WITH autumn now here, Hamilton’s wettest and coldest summer in more than a decade has come to an end.
The Bureau of Meteorology’s Hamilton Airport weather station recorded 134.2 millimetres of rain from December to February, making the summer the wettest since 2010-11.
More than half of the summer’s rain fell in January, with 71.2mm which was more than double the January average, while December was also slightly wetter than normal with 47.8mm.
Tuesday, December 22 was the summer’s wettest day, when 20mm fell, while there were four other days, all in January, where more than 10mm fell.
However, the rain dried up by February, with rain falling on just six days across the month. On three of those days less than 1mm fell.
Bureau of Meteorology senior forecaster, Chris Arvier said the wet start to the summer was due to a La Niña weather event.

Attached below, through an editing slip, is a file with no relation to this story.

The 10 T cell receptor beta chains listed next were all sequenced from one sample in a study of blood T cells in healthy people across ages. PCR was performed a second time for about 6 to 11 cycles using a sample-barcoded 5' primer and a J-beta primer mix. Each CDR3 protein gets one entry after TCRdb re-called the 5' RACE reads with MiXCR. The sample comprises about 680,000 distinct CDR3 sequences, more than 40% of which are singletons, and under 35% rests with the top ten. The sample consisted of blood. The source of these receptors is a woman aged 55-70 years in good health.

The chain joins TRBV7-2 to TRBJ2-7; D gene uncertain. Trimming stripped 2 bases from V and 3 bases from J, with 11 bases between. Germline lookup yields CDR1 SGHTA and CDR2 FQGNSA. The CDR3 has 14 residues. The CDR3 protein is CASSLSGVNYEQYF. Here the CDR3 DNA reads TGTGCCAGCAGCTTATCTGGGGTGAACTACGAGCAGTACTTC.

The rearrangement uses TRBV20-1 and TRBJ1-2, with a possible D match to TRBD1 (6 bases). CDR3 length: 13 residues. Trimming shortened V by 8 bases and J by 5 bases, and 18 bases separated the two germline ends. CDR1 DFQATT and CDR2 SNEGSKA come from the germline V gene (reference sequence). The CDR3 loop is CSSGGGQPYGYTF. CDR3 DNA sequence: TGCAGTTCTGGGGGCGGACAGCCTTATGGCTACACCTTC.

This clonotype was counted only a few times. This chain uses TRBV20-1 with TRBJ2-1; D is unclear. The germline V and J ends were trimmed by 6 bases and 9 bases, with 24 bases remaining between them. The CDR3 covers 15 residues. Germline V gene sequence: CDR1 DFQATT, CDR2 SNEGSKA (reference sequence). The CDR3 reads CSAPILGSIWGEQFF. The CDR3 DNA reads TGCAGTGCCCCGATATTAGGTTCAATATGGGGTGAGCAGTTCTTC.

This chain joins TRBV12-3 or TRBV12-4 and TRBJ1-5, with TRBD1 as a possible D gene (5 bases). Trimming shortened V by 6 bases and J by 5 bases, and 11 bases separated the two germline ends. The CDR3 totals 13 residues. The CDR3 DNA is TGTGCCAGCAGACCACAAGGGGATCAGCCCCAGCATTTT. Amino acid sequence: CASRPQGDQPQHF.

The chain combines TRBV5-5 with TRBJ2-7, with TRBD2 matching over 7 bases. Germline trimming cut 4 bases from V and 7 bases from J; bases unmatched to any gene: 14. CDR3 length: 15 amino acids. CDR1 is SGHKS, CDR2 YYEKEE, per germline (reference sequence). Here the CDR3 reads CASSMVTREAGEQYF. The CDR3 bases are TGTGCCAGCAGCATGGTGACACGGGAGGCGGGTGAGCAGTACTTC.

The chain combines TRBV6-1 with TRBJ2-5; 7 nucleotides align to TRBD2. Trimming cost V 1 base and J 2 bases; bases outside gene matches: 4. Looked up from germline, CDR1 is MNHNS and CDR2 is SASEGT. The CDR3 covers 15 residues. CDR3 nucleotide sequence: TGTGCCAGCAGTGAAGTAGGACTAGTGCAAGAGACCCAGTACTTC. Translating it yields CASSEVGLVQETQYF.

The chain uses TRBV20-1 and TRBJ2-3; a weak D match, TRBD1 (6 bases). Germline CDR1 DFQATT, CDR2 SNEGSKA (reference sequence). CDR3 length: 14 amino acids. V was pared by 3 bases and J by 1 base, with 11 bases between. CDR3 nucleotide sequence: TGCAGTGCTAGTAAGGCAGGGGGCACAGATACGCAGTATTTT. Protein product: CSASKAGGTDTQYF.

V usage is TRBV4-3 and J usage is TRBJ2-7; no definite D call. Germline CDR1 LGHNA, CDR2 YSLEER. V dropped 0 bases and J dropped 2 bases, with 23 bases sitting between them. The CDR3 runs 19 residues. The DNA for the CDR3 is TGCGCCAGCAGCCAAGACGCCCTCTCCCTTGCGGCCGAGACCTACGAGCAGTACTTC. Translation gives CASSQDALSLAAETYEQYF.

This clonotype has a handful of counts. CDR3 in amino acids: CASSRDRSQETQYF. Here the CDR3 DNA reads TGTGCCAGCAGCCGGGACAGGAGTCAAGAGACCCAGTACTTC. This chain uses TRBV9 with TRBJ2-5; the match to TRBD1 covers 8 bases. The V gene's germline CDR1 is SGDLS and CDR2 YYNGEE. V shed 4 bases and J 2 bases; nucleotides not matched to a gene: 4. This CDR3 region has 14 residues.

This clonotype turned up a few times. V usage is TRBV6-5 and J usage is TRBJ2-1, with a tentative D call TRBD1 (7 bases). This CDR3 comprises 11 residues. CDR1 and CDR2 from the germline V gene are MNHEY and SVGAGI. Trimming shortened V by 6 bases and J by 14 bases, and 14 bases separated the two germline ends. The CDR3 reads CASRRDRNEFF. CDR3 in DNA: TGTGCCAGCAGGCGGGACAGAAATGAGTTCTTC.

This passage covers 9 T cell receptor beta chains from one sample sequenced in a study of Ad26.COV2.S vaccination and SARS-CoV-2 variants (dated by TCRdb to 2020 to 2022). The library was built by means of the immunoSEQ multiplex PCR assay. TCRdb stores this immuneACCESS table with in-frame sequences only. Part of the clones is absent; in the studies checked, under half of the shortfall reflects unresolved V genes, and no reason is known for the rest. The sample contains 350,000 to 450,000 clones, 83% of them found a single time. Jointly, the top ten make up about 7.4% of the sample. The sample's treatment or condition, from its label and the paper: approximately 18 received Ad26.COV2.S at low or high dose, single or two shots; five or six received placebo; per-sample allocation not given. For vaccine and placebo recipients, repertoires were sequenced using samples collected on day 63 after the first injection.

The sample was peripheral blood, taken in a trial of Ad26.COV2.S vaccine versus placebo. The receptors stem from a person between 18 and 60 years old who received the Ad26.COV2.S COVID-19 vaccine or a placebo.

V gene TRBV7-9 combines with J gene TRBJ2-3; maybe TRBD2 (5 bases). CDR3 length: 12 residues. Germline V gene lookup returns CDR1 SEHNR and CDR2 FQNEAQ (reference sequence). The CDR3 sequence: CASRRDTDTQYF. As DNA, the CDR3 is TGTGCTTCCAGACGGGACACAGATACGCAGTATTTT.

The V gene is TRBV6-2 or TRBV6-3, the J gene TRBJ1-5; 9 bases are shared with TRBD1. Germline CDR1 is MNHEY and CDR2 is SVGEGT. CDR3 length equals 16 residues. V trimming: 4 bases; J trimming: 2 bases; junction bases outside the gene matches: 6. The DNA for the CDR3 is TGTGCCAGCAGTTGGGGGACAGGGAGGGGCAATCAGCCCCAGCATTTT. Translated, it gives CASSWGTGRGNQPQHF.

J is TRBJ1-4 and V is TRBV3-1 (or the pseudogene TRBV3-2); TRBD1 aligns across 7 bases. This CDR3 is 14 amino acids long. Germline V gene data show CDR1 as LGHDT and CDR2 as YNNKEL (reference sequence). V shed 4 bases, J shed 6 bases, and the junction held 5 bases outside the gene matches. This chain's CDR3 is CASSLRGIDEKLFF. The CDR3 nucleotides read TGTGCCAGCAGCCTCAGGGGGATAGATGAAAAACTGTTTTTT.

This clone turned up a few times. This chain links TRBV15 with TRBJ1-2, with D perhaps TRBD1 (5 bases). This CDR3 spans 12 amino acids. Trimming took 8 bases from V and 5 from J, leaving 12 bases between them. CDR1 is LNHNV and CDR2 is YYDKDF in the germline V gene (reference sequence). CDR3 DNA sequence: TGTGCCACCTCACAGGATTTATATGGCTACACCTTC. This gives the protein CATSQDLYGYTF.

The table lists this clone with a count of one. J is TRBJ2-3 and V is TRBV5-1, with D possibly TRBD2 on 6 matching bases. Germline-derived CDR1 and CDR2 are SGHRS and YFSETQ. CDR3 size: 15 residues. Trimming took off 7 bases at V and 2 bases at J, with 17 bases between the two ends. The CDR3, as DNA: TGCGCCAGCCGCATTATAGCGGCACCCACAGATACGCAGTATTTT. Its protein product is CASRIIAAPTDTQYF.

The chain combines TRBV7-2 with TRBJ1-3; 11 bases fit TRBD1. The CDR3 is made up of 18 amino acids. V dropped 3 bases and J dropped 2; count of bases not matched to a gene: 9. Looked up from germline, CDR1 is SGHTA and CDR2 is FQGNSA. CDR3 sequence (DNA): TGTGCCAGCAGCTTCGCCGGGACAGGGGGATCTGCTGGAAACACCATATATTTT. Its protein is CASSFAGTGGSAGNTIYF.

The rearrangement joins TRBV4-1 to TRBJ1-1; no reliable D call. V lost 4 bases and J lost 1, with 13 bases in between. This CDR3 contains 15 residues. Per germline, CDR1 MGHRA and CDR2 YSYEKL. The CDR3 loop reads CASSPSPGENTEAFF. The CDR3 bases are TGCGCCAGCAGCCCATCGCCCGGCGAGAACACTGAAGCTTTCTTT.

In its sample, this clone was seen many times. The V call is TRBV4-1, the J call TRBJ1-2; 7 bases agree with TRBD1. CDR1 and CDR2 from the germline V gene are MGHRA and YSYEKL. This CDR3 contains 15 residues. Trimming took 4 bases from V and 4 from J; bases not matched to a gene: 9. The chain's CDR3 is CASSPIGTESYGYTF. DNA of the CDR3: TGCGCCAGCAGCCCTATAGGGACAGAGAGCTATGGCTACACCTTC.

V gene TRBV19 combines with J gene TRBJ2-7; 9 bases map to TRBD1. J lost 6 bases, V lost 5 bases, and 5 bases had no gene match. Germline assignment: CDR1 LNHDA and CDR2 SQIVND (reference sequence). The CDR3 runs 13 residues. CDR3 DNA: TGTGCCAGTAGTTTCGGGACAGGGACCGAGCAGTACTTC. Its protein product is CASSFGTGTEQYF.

A La Niña is caused by strong winds and currents that push warm water in the Pacific Ocean towards the north-eastern coast of Australia, leading to more moisture in the air and greater rainfall.
“The weather that (we have seen) is consistent with what we might expect out of a La Nina summer,” Mr Arvier said.
“This results in typically higher sea surface temperatures, which increases the amount of moisture in the atmosphere and does tend to result in above average rainfall for eastern parts of Australia.”
The La Niña also led to a cooler than normal summer.